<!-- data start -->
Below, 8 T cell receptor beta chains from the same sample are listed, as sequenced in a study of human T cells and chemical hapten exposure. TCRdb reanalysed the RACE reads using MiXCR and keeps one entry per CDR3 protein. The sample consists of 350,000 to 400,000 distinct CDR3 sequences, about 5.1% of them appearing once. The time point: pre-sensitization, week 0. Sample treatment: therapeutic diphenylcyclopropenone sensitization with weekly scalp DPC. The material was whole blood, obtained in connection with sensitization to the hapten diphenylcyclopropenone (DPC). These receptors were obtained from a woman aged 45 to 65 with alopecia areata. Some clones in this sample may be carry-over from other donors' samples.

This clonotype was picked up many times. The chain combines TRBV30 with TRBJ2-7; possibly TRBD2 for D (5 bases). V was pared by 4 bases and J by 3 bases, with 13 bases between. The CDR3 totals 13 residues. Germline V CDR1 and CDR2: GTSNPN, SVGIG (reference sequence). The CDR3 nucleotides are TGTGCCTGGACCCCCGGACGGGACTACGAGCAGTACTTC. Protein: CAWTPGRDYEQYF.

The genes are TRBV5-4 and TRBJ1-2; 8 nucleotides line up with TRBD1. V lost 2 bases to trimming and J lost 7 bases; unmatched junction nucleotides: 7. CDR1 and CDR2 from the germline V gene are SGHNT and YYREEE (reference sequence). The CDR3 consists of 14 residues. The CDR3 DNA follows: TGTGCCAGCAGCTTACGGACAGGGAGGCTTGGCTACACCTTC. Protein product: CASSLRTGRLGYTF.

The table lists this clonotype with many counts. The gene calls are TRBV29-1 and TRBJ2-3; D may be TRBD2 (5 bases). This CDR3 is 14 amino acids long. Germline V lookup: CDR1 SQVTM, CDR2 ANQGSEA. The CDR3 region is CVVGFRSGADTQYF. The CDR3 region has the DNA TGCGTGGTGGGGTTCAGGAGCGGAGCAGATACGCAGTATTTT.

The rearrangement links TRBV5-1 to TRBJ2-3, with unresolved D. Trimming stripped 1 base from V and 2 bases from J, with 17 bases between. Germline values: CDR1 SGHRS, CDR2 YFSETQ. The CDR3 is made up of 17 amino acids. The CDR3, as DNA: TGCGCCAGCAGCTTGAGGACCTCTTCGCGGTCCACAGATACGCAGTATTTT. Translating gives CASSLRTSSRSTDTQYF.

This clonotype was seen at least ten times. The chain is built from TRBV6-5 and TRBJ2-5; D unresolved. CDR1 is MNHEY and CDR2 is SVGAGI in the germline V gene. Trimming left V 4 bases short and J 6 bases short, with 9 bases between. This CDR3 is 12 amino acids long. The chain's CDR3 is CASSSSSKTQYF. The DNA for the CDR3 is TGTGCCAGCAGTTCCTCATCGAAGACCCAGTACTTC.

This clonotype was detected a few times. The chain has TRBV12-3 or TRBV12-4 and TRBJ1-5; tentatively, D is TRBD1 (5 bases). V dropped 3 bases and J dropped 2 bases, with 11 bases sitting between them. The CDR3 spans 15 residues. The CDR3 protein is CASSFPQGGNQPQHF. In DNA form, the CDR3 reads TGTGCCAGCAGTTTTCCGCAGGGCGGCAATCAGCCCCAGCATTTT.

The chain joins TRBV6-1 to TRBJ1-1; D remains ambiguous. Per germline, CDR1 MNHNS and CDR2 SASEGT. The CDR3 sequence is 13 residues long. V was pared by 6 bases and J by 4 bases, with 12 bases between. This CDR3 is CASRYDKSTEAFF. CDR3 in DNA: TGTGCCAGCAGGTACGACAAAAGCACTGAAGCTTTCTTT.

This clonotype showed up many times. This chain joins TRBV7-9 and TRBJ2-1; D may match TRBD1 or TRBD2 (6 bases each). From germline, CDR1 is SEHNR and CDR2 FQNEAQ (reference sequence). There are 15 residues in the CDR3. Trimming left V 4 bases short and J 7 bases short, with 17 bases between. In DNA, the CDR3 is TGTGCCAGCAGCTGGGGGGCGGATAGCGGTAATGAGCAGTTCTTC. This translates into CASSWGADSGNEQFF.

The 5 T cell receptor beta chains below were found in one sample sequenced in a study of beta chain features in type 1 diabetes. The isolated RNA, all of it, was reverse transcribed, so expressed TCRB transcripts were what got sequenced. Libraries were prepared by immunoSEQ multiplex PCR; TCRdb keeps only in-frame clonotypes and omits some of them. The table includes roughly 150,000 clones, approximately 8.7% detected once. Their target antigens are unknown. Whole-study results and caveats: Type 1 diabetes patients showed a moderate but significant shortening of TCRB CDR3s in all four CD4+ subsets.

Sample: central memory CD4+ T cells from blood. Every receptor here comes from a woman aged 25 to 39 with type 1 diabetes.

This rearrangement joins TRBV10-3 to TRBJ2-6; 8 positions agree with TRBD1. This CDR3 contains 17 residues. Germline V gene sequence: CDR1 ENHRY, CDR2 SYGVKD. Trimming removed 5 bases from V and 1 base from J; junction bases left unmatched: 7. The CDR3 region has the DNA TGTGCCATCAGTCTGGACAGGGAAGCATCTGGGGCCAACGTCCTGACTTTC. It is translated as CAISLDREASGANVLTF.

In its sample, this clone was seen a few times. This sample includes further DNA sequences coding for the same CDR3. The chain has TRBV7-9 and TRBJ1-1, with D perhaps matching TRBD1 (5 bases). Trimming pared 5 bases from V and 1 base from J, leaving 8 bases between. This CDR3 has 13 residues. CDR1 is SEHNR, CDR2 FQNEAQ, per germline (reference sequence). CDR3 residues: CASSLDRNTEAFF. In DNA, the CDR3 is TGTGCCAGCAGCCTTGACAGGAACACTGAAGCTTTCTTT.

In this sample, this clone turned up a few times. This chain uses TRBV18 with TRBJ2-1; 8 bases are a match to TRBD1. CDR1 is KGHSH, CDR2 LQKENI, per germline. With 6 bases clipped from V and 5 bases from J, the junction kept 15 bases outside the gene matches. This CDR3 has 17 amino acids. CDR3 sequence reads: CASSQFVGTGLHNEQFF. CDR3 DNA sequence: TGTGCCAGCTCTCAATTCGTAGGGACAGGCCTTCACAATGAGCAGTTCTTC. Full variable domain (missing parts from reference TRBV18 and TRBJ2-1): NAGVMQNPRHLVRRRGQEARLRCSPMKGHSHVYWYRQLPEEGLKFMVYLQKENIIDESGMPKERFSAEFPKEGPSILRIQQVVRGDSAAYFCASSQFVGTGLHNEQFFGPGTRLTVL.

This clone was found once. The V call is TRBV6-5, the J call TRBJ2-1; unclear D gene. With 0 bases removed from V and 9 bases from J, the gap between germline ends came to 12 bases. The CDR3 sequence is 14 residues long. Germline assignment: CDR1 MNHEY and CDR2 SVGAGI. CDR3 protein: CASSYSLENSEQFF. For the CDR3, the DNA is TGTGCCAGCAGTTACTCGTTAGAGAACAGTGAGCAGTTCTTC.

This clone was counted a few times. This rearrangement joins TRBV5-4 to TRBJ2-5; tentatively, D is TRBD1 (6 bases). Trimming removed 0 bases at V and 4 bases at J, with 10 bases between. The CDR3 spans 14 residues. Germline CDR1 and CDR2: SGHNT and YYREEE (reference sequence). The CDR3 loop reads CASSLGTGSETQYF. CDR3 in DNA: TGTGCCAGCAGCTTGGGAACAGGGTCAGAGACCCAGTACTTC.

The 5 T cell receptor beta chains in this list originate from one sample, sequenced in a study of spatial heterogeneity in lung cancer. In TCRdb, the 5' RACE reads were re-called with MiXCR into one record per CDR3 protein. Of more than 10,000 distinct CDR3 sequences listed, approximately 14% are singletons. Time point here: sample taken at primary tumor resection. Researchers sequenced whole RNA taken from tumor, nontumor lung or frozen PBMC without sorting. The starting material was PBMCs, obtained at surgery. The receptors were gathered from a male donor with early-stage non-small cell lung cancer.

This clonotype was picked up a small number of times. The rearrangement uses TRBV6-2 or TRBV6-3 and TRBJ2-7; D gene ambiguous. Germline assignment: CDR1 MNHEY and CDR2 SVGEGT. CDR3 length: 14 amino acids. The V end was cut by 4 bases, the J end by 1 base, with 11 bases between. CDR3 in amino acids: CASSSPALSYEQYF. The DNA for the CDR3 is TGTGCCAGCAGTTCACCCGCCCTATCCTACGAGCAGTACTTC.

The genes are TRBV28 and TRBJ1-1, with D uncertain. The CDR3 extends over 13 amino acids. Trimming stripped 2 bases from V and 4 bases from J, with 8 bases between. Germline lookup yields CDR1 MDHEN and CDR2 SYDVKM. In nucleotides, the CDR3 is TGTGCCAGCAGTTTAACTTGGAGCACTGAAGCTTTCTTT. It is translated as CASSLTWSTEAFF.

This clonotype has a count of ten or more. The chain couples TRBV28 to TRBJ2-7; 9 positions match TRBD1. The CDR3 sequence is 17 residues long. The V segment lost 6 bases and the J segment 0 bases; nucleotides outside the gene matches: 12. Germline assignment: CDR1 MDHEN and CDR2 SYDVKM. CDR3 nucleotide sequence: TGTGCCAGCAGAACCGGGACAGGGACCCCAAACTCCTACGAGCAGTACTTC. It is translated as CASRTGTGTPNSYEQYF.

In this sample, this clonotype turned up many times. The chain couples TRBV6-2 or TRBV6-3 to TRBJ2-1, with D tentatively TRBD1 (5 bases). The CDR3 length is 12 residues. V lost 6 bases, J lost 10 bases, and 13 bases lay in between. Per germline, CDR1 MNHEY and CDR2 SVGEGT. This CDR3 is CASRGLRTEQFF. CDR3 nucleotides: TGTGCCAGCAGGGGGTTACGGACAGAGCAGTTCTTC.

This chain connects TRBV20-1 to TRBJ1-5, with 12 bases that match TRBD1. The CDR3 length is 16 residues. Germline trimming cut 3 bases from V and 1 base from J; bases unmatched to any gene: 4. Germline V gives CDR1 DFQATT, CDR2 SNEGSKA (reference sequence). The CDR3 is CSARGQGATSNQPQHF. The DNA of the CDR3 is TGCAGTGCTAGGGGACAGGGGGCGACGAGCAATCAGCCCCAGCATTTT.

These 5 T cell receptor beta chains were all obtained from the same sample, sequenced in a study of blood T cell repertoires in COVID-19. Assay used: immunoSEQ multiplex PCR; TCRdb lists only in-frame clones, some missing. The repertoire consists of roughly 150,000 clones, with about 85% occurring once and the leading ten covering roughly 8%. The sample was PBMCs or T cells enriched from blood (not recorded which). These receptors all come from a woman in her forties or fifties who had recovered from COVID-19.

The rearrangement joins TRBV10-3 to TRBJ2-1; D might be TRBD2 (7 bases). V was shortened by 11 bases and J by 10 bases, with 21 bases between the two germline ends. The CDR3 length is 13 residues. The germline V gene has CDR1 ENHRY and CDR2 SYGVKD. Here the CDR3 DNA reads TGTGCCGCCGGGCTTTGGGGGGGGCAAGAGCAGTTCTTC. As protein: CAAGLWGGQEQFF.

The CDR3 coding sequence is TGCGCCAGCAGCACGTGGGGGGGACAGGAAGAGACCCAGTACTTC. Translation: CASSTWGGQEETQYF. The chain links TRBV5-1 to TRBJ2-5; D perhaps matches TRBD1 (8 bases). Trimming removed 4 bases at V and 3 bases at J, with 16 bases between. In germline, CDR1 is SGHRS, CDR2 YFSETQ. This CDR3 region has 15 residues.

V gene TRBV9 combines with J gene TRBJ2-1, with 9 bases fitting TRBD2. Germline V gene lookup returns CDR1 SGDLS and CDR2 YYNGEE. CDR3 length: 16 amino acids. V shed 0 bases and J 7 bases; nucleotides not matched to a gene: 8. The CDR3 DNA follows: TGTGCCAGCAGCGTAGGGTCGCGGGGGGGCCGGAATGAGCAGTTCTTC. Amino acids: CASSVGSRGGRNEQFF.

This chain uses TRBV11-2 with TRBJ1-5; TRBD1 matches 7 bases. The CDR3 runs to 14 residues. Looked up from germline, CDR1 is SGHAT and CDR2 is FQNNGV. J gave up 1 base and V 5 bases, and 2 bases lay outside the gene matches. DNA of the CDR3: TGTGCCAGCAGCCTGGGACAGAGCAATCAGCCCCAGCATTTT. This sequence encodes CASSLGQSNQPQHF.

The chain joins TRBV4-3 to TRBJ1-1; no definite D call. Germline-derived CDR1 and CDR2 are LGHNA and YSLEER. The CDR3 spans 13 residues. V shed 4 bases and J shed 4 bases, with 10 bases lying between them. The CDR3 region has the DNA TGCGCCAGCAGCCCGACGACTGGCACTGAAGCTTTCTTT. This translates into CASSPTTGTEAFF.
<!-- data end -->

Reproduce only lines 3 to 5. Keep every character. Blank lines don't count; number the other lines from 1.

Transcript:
The genes are TRBV5-4 and TRBJ1-2; 8 nucleotides line up with TRBD1. V lost 2 bases to trimming and J lost 7 bases; unmatched junction nucleotides: 7. CDR1 and CDR2 from the germline V gene are SGHNT and YYREEE (reference sequence). The CDR3 consists of 14 residues. The CDR3 DNA follows: TGTGCCAGCAGCTTACGGACAGGGAGGCTTGGCTACACCTTC. Protein product: CASSLRTGRLGYTF.

The table lists this clonotype with many counts. The gene calls are TRBV29-1 and TRBJ2-3; D may be TRBD2 (5 bases). This CDR3 is 14 amino acids long. Germline V lookup: CDR1 SQVTM, CDR2 ANQGSEA. The CDR3 region is CVVGFRSGADTQYF. The CDR3 region has the DNA TGCGTGGTGGGGTTCAGGAGCGGAGCAGATACGCAGTATTTT.

The rearrangement links TRBV5-1 to TRBJ2-3, with unresolved D. Trimming stripped 1 base from V and 2 bases from J, with 17 bases between. Germline values: CDR1 SGHRS, CDR2 YFSETQ. The CDR3 is made up of 17 amino acids. The CDR3, as DNA: TGCGCCAGCAGCTTGAGGACCTCTTCGCGGTCCACAGATACGCAGTATTTT. Translating gives CASSLRTSSRSTDTQYF.